Capstone Project Title
Kelly Armstrong & Alex Stahlmann
Decades of research point towards great, but unfortunately untapped, potential video games provide classrooms for meaningful learning and enrichment. Despite a lot of academic thought being poured into the subject of video games’ educational value, we do not see them being used commonly within classrooms or even cohesively studied as different games are focused on and successes are measured in non uniform ways. The content created for this project focuses on taking much of the academic foundation or merit of learning through video games and advocates them to a general audience alongside modern games that exemplify learning principles covered. The video game landscape evolves quickly so the important works of academics such as James Paul Gee or David Williamson Shaffer are still incredibly valid in providing an academic validity to video game play, but more recent games and ideas were included to update and support their work. In addition to addressing video games being used within classrooms in general, they are evaluated through the specific lenses of teaching social studies concepts, modeling potential student careers, and developing environmental identities. The research and prominent findings lead to the creation of the Low Five Education Project within the website Lowfivegaming.com. The Low Five Education Project is a series of multimedia creations including a video essay, written articles, and podcasts that teach a general audience about the many ways of which players learn when playing games while advocating for their greater use in schools alongside recommendations and advice to do so properly.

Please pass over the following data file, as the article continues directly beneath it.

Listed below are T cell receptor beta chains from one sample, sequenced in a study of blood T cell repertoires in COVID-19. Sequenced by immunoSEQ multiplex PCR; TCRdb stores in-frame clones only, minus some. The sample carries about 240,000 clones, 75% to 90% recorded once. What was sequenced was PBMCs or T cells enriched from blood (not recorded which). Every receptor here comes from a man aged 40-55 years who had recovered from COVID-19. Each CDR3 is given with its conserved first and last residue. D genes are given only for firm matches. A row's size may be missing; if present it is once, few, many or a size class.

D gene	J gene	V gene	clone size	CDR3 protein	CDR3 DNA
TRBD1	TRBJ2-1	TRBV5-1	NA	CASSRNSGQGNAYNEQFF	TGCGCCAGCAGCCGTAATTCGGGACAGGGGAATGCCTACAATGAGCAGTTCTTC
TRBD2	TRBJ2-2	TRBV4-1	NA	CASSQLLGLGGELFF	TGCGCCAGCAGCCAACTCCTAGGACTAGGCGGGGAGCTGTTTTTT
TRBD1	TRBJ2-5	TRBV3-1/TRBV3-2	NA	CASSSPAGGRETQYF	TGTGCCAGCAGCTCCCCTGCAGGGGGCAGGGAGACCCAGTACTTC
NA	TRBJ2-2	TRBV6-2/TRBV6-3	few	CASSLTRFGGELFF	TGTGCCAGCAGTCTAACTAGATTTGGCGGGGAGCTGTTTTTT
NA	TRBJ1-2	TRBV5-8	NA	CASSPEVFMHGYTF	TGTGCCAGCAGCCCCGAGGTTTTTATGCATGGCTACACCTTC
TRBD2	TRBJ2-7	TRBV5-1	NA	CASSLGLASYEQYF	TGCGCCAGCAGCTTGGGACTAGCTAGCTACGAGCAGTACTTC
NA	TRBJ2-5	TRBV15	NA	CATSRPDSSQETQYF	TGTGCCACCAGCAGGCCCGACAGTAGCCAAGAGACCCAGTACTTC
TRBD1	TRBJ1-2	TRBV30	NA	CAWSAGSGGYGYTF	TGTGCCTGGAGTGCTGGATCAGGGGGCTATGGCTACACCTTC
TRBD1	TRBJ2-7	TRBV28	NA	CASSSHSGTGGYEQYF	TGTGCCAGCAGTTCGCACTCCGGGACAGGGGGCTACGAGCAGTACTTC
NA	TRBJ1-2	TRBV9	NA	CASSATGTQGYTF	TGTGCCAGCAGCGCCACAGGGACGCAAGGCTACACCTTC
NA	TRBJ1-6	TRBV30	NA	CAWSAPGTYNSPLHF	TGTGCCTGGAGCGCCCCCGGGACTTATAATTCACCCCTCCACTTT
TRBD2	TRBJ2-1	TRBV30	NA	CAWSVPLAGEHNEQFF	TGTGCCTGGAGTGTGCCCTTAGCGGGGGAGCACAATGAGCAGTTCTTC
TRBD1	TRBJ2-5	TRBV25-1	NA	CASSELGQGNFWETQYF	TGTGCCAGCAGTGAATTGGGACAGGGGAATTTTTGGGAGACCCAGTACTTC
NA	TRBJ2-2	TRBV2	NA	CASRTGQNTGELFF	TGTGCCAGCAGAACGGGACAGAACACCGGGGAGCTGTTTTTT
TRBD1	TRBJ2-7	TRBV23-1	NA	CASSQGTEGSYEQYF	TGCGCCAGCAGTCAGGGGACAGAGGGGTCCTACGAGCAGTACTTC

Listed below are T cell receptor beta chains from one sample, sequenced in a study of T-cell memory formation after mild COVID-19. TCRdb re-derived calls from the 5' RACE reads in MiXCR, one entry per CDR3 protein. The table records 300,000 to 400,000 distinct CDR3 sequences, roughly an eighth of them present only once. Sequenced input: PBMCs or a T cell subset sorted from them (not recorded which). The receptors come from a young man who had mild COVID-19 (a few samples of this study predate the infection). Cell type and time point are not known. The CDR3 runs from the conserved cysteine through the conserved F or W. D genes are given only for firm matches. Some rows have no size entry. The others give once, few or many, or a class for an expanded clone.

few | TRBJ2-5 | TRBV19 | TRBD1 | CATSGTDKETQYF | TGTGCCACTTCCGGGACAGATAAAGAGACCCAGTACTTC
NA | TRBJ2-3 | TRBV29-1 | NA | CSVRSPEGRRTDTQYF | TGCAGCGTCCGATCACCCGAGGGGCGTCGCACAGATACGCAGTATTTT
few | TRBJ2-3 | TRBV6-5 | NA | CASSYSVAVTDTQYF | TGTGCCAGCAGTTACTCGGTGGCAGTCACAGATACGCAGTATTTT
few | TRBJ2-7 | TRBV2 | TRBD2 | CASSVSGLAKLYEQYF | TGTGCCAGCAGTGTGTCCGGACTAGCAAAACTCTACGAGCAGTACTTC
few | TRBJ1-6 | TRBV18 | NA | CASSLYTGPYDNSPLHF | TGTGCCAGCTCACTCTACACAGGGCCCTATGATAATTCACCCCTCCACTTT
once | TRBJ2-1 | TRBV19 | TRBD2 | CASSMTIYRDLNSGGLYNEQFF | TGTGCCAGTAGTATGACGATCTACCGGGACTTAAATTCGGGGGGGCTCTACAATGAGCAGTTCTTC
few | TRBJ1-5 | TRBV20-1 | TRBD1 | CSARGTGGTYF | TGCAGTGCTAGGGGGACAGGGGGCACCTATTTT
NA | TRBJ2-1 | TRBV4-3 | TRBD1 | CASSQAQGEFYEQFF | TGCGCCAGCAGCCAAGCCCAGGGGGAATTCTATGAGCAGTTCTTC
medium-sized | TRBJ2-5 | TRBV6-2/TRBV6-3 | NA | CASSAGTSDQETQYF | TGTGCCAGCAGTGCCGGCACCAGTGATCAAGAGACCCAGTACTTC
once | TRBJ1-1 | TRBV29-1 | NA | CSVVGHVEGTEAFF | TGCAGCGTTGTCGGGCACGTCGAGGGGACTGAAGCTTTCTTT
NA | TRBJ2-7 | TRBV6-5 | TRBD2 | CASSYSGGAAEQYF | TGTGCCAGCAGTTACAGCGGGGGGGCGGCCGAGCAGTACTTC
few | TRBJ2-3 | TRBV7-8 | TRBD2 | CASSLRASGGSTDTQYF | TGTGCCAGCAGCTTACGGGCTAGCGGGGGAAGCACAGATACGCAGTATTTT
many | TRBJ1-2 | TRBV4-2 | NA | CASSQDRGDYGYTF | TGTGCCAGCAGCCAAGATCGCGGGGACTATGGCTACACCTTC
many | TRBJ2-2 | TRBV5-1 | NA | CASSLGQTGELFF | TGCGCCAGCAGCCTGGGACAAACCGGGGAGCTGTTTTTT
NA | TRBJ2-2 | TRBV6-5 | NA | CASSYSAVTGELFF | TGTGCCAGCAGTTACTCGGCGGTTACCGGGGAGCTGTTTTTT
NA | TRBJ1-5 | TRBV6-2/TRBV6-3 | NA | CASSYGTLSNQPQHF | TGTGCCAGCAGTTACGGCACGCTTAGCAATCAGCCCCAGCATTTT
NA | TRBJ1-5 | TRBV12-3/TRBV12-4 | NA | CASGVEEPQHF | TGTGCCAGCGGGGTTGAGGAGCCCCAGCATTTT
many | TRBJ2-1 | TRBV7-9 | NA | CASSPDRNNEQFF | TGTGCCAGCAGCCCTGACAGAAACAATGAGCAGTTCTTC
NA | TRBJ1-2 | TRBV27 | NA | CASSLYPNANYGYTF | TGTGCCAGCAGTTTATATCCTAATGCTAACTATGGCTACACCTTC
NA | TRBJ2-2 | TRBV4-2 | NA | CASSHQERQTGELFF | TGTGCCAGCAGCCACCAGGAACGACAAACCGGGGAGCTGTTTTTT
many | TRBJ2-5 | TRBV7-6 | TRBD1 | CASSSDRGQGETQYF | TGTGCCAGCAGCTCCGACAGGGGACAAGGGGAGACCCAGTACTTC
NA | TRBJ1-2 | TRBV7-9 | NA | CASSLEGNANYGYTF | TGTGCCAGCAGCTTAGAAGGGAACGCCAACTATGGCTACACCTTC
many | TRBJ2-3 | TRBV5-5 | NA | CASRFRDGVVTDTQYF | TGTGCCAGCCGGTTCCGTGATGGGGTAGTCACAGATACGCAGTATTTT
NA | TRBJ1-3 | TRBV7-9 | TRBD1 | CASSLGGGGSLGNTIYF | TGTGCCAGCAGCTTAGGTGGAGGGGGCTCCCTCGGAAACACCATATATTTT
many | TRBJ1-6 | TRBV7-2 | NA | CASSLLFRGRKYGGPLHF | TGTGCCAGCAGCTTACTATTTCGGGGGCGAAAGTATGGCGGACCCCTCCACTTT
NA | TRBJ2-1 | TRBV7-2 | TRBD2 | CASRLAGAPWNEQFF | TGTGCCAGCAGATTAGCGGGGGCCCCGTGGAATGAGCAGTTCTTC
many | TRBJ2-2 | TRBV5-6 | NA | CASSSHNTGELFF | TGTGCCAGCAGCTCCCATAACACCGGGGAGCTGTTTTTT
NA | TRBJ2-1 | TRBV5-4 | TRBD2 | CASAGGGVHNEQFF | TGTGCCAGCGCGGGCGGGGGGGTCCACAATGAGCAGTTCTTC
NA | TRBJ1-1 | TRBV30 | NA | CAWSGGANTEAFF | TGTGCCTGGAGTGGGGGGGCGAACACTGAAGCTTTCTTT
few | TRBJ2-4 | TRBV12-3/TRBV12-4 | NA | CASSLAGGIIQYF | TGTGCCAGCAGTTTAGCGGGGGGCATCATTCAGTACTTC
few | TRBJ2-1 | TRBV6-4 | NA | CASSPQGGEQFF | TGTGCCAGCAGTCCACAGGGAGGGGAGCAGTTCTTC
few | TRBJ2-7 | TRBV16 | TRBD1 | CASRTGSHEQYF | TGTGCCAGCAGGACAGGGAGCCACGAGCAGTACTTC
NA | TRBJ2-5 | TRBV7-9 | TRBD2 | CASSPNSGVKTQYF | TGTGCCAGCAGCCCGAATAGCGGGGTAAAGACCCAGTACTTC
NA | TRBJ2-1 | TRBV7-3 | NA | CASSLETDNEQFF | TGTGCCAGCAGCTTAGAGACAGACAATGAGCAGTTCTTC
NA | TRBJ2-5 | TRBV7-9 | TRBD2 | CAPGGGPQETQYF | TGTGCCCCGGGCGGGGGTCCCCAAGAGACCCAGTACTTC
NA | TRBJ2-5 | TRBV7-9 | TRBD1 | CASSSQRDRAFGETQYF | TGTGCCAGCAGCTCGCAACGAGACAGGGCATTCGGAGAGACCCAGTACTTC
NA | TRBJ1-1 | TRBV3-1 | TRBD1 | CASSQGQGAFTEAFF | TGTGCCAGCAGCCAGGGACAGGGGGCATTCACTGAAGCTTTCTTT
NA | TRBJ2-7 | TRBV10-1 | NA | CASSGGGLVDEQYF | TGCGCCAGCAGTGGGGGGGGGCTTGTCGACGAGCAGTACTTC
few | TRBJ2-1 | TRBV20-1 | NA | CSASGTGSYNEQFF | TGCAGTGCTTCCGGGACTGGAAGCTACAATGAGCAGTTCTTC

Environmental Studies, Learning Styles, Teachers/ Teaching, Technology
Stahlmann, Luke, "Using Video Games To Teach Social Studies, Model Careers, And Develop Environmental Identities Within Our Classrooms" (2022). School of Education and Leadership Student Capstone Projects. 870.
School of Education Student Capstone Projects